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BERKSHIRE THEATRE GROUP

'B.R.O.K.E.N. code B.I.R.D. switching' could be a courtroom drama, but it's a far more layered, penetrating drama

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DeAnna Supplee, as attorney Olivia Bennett, Jahi Kearse as photographer Olen Porter, and Justin Sturgis as Deshawn Payne, in 'B.R.O.K.E.N. code B.I.R.D. switching' at Berkshire Theatre Group's Unicorn Stage.

STOCKBRIDGE — On its surface, Tara L. Wilson Noth’s new play, “B.R.O.K.E.N. code B.I.R.D. switching,” has all the markings of a courtroom drama. A 36-year-old African American Legal Aid attorney and former corporate lawyer, Olivia Bennett, is persuaded by a distraught Black single mother of two young men to take over representation of her son, 15-year-old, Deshawn, who has been charged with manslaughter in the shooting death of the man whose house the woman cleans.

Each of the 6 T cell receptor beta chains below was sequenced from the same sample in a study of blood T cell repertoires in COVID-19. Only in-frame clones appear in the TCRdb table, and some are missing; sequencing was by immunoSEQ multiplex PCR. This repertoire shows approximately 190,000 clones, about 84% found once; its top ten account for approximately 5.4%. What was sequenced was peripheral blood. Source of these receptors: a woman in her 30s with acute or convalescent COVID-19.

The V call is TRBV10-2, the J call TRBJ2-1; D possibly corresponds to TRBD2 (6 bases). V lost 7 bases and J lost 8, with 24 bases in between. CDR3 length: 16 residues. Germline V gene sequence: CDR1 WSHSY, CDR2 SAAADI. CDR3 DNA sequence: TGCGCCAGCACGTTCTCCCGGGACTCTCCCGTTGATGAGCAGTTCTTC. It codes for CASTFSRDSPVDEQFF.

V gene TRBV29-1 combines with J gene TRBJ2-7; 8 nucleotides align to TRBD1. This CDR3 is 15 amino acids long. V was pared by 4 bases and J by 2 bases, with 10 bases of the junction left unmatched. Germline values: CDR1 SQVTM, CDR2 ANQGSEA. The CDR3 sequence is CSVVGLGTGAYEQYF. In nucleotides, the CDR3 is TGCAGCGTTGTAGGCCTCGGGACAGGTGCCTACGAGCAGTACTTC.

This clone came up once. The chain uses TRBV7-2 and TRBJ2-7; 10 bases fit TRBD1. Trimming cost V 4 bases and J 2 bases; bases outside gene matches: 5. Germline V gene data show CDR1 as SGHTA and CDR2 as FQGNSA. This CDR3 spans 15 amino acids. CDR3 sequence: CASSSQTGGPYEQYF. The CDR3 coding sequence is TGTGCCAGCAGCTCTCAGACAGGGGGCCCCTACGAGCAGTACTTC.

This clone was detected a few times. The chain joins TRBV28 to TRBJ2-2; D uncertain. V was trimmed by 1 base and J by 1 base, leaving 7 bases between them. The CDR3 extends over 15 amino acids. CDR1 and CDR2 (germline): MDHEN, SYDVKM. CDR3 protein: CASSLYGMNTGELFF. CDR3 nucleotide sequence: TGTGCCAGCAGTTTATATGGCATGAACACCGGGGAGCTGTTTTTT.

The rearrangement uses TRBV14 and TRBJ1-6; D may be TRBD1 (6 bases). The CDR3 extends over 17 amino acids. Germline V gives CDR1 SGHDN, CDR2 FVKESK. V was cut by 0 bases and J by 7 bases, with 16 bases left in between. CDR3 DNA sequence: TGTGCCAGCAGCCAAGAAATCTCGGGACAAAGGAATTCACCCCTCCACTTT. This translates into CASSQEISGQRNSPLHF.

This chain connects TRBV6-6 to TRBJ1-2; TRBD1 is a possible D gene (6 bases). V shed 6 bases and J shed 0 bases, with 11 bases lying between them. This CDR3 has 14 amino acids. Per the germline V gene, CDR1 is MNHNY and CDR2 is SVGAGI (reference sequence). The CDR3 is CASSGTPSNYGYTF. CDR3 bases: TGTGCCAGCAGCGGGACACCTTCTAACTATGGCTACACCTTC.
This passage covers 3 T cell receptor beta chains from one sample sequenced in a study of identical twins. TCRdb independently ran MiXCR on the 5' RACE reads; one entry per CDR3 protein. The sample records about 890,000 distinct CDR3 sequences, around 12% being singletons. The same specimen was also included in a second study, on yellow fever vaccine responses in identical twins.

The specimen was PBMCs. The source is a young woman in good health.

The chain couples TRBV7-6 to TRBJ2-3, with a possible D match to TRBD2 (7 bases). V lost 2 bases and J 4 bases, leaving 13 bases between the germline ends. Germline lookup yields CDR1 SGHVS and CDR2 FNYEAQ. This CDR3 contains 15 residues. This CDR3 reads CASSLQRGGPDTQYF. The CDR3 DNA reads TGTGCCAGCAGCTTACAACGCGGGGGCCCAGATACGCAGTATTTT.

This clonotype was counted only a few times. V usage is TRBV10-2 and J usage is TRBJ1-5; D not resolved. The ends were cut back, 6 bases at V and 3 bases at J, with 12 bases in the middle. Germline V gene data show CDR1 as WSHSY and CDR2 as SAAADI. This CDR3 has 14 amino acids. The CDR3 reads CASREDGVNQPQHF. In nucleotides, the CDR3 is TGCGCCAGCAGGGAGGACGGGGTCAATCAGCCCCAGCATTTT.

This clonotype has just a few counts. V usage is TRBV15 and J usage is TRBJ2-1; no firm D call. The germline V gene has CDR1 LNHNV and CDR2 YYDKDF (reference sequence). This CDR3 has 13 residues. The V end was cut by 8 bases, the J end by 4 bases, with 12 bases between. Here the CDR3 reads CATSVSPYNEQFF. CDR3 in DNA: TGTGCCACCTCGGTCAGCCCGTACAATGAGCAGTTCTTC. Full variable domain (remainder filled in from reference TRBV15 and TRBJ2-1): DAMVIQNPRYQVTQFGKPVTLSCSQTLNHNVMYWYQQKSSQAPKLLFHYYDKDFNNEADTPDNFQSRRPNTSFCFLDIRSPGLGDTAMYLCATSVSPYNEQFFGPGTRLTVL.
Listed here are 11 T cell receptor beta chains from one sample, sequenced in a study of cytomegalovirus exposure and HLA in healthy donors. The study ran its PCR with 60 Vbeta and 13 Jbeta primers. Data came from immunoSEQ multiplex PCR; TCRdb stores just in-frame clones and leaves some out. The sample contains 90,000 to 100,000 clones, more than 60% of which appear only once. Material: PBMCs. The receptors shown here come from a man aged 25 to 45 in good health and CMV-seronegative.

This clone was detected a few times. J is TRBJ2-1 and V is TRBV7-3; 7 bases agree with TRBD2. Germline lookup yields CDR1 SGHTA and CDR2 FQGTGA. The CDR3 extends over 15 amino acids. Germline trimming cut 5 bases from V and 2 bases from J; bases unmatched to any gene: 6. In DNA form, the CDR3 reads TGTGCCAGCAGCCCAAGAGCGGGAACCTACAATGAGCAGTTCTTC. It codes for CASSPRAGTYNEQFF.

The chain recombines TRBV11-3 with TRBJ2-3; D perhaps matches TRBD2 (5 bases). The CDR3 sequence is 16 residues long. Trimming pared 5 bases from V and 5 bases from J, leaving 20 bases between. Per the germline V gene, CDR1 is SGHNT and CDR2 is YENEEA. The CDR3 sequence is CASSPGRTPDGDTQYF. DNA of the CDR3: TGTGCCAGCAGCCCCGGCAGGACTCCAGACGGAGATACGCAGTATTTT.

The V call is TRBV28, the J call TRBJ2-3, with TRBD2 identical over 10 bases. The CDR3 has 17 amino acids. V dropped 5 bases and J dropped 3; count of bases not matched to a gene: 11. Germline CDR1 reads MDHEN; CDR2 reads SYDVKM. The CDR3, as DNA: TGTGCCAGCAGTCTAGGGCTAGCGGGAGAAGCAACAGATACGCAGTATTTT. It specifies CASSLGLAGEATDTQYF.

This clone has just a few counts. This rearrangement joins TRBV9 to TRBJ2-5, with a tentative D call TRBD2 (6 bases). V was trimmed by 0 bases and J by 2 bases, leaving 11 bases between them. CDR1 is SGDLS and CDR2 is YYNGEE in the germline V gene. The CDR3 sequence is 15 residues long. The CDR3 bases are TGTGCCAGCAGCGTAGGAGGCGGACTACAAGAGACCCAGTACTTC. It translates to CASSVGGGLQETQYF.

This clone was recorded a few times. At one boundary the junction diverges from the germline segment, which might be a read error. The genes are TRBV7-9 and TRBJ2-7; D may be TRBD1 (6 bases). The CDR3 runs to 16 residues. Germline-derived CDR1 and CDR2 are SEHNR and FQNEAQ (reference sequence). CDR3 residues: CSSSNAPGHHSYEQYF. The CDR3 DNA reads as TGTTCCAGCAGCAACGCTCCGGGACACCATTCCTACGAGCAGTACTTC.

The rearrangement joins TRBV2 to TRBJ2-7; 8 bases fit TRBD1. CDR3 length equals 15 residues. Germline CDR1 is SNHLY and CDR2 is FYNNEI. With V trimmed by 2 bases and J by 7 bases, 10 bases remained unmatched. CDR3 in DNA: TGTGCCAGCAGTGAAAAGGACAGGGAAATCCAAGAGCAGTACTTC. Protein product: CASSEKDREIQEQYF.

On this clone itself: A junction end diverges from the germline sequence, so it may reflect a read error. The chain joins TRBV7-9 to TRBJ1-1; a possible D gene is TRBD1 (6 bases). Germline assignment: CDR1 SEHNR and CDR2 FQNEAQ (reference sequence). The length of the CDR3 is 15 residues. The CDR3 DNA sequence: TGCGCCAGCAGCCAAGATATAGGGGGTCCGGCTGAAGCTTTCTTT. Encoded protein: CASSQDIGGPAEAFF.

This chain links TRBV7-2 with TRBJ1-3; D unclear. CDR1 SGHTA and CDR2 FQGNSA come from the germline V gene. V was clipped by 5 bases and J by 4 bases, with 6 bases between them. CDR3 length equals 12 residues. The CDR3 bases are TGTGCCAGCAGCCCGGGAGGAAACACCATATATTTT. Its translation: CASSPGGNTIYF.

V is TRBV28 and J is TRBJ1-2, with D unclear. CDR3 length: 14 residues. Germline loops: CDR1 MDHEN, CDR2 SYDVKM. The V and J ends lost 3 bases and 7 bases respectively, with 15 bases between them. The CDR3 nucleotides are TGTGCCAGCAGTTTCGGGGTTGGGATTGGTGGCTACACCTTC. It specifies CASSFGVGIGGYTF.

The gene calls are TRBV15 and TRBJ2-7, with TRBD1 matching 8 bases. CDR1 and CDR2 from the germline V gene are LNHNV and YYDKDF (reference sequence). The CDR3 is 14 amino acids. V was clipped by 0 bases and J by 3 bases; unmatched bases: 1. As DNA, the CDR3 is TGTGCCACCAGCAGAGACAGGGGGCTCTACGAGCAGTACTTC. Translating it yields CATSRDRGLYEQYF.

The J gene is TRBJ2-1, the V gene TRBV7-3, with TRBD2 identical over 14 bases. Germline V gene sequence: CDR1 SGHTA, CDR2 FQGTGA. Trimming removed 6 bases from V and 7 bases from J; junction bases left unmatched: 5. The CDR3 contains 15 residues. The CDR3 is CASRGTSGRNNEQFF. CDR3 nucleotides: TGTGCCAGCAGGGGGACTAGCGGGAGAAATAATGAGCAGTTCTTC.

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Jeffrey Borak is The Eagle's theater critic. 

Jeffrey Borak is The Eagle's theater critic.

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